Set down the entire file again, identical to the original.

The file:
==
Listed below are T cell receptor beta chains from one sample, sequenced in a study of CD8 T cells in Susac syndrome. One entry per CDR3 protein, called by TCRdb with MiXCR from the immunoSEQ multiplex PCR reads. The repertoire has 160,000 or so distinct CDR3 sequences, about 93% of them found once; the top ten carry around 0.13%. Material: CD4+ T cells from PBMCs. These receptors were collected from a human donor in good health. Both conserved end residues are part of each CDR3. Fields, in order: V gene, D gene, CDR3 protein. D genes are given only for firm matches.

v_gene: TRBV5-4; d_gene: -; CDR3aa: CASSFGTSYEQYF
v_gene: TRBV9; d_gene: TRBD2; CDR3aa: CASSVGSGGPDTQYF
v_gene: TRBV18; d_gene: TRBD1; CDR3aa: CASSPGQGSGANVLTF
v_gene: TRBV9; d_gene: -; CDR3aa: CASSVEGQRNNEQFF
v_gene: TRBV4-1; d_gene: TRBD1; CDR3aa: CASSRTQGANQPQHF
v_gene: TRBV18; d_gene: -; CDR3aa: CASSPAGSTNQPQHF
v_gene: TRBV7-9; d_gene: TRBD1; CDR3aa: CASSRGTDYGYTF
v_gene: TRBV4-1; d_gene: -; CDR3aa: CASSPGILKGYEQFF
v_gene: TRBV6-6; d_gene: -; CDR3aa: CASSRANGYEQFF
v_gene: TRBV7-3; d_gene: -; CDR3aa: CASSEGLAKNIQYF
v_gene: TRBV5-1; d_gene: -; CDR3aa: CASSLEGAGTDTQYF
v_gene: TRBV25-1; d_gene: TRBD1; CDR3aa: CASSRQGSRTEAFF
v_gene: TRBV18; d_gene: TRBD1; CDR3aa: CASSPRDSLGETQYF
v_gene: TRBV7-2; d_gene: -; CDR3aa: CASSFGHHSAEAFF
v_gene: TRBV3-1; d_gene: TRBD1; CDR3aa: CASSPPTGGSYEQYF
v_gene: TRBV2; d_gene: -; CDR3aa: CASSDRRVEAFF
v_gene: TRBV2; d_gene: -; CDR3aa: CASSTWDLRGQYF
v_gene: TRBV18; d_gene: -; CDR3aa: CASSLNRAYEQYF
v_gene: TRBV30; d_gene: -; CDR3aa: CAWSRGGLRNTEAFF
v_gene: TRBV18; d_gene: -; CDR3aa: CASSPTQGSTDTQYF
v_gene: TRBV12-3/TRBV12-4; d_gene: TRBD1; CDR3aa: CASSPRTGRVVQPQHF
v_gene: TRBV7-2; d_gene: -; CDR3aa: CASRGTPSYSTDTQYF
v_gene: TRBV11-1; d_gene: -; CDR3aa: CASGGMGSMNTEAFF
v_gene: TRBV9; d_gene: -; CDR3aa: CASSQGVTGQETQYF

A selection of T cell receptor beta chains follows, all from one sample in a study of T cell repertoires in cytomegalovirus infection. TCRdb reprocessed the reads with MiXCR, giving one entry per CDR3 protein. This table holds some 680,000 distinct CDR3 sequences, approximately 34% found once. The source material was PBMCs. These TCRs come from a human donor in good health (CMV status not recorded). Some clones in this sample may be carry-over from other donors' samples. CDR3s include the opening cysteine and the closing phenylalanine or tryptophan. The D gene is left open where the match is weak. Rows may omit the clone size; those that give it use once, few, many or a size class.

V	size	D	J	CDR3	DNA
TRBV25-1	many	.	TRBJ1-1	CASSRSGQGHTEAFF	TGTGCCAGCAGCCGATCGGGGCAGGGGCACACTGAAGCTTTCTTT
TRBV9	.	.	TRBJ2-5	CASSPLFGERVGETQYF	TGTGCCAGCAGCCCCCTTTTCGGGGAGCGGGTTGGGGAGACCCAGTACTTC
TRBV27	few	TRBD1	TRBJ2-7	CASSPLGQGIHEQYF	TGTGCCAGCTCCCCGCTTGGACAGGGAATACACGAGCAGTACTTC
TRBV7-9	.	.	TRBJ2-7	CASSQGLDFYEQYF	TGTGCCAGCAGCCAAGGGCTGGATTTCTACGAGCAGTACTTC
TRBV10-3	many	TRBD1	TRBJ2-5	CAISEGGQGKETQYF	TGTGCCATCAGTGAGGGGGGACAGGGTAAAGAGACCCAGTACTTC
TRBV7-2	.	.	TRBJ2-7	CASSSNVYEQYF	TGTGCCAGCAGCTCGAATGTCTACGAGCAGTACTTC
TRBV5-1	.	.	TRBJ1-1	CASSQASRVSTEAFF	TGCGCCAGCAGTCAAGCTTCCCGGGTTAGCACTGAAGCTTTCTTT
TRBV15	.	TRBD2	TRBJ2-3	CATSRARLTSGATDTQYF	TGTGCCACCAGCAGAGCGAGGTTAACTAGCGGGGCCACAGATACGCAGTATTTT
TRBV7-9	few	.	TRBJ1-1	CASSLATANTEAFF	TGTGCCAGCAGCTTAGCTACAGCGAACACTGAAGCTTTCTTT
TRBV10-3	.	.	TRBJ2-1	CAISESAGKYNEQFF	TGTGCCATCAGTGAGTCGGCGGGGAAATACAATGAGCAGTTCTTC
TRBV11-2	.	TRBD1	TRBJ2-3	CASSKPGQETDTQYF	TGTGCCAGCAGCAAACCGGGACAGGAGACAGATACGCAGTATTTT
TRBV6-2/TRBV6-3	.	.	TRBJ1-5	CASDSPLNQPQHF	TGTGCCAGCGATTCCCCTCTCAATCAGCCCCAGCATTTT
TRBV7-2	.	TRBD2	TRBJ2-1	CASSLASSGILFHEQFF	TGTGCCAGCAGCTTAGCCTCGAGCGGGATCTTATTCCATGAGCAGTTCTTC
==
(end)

Listed below are T cell receptor beta chains from one sample, sequenced in a study of CD8 T cells in Susac syndrome. One entry per CDR3 protein, called by TCRdb with MiXCR from the immunoSEQ multiplex PCR reads. The repertoire has 160,000 or so distinct CDR3 sequences, about 93% of them found once; the top ten carry around 0.13%. Material: CD4+ T cells from PBMCs. These receptors were collected from a human donor in good health. Both conserved end residues are part of each CDR3. Fields, in order: V gene, D gene, CDR3 protein. D genes are given only for firm matches.

v_gene: TRBV5-4; d_gene: -; CDR3aa: CASSFGTSYEQYF
v_gene: TRBV9; d_gene: TRBD2; CDR3aa: CASSVGSGGPDTQYF
v_gene: TRBV18; d_gene: TRBD1; CDR3aa: CASSPGQGSGANVLTF
v_gene: TRBV9; d_gene: -; CDR3aa: CASSVEGQRNNEQFF
v_gene: TRBV4-1; d_gene: TRBD1; CDR3aa: CASSRTQGANQPQHF
v_gene: TRBV18; d_gene: -; CDR3aa: CASSPAGSTNQPQHF
v_gene: TRBV7-9; d_gene: TRBD1; CDR3aa: CASSRGTDYGYTF
v_gene: TRBV4-1; d_gene: -; CDR3aa: CASSPGILKGYEQFF
v_gene: TRBV6-6; d_gene: -; CDR3aa: CASSRANGYEQFF
v_gene: TRBV7-3; d_gene: -; CDR3aa: CASSEGLAKNIQYF
v_gene: TRBV5-1; d_gene: -; CDR3aa: CASSLEGAGTDTQYF
v_gene: TRBV25-1; d_gene: TRBD1; CDR3aa: CASSRQGSRTEAFF
v_gene: TRBV18; d_gene: TRBD1; CDR3aa: CASSPRDSLGETQYF
v_gene: TRBV7-2; d_gene: -; CDR3aa: CASSFGHHSAEAFF
v_gene: TRBV3-1; d_gene: TRBD1; CDR3aa: CASSPPTGGSYEQYF
v_gene: TRBV2; d_gene: -; CDR3aa: CASSDRRVEAFF
v_gene: TRBV2; d_gene: -; CDR3aa: CASSTWDLRGQYF
v_gene: TRBV18; d_gene: -; CDR3aa: CASSLNRAYEQYF
v_gene: TRBV30; d_gene: -; CDR3aa: CAWSRGGLRNTEAFF
v_gene: TRBV18; d_gene: -; CDR3aa: CASSPTQGSTDTQYF
v_gene: TRBV12-3/TRBV12-4; d_gene: TRBD1; CDR3aa: CASSPRTGRVVQPQHF
v_gene: TRBV7-2; d_gene: -; CDR3aa: CASRGTPSYSTDTQYF
v_gene: TRBV11-1; d_gene: -; CDR3aa: CASGGMGSMNTEAFF
v_gene: TRBV9; d_gene: -; CDR3aa: CASSQGVTGQETQYF

A selection of T cell receptor beta chains follows, all from one sample in a study of T cell repertoires in cytomegalovirus infection. TCRdb reprocessed the reads with MiXCR, giving one entry per CDR3 protein. This table holds some 680,000 distinct CDR3 sequences, approximately 34% found once. The source material was PBMCs. These TCRs come from a human donor in good health (CMV status not recorded). Some clones in this sample may be carry-over from other donors' samples. CDR3s include the opening cysteine and the closing phenylalanine or tryptophan. The D gene is left open where the match is weak. Rows may omit the clone size; those that give it use once, few, many or a size class.

V	size	D	J	CDR3	DNA
TRBV25-1	many	.	TRBJ1-1	CASSRSGQGHTEAFF	TGTGCCAGCAGCCGATCGGGGCAGGGGCACACTGAAGCTTTCTTT
TRBV9	.	.	TRBJ2-5	CASSPLFGERVGETQYF	TGTGCCAGCAGCCCCCTTTTCGGGGAGCGGGTTGGGGAGACCCAGTACTTC
TRBV27	few	TRBD1	TRBJ2-7	CASSPLGQGIHEQYF	TGTGCCAGCTCCCCGCTTGGACAGGGAATACACGAGCAGTACTTC
TRBV7-9	.	.	TRBJ2-7	CASSQGLDFYEQYF	TGTGCCAGCAGCCAAGGGCTGGATTTCTACGAGCAGTACTTC
TRBV10-3	many	TRBD1	TRBJ2-5	CAISEGGQGKETQYF	TGTGCCATCAGTGAGGGGGGACAGGGTAAAGAGACCCAGTACTTC
TRBV7-2	.	.	TRBJ2-7	CASSSNVYEQYF	TGTGCCAGCAGCTCGAATGTCTACGAGCAGTACTTC
TRBV5-1	.	.	TRBJ1-1	CASSQASRVSTEAFF	TGCGCCAGCAGTCAAGCTTCCCGGGTTAGCACTGAAGCTTTCTTT
TRBV15	.	TRBD2	TRBJ2-3	CATSRARLTSGATDTQYF	TGTGCCACCAGCAGAGCGAGGTTAACTAGCGGGGCCACAGATACGCAGTATTTT
TRBV7-9	few	.	TRBJ1-1	CASSLATANTEAFF	TGTGCCAGCAGCTTAGCTACAGCGAACACTGAAGCTTTCTTT
TRBV10-3	.	.	TRBJ2-1	CAISESAGKYNEQFF	TGTGCCATCAGTGAGTCGGCGGGGAAATACAATGAGCAGTTCTTC
TRBV11-2	.	TRBD1	TRBJ2-3	CASSKPGQETDTQYF	TGTGCCAGCAGCAAACCGGGACAGGAGACAGATACGCAGTATTTT
TRBV6-2/TRBV6-3	.	.	TRBJ1-5	CASDSPLNQPQHF	TGTGCCAGCGATTCCCCTCTCAATCAGCCCCAGCATTTT
TRBV7-2	.	TRBD2	TRBJ2-1	CASSLASSGILFHEQFF	TGTGCCAGCAGCTTAGCCTCGAGCGGGATCTTATTCCATGAGCAGTTCTTC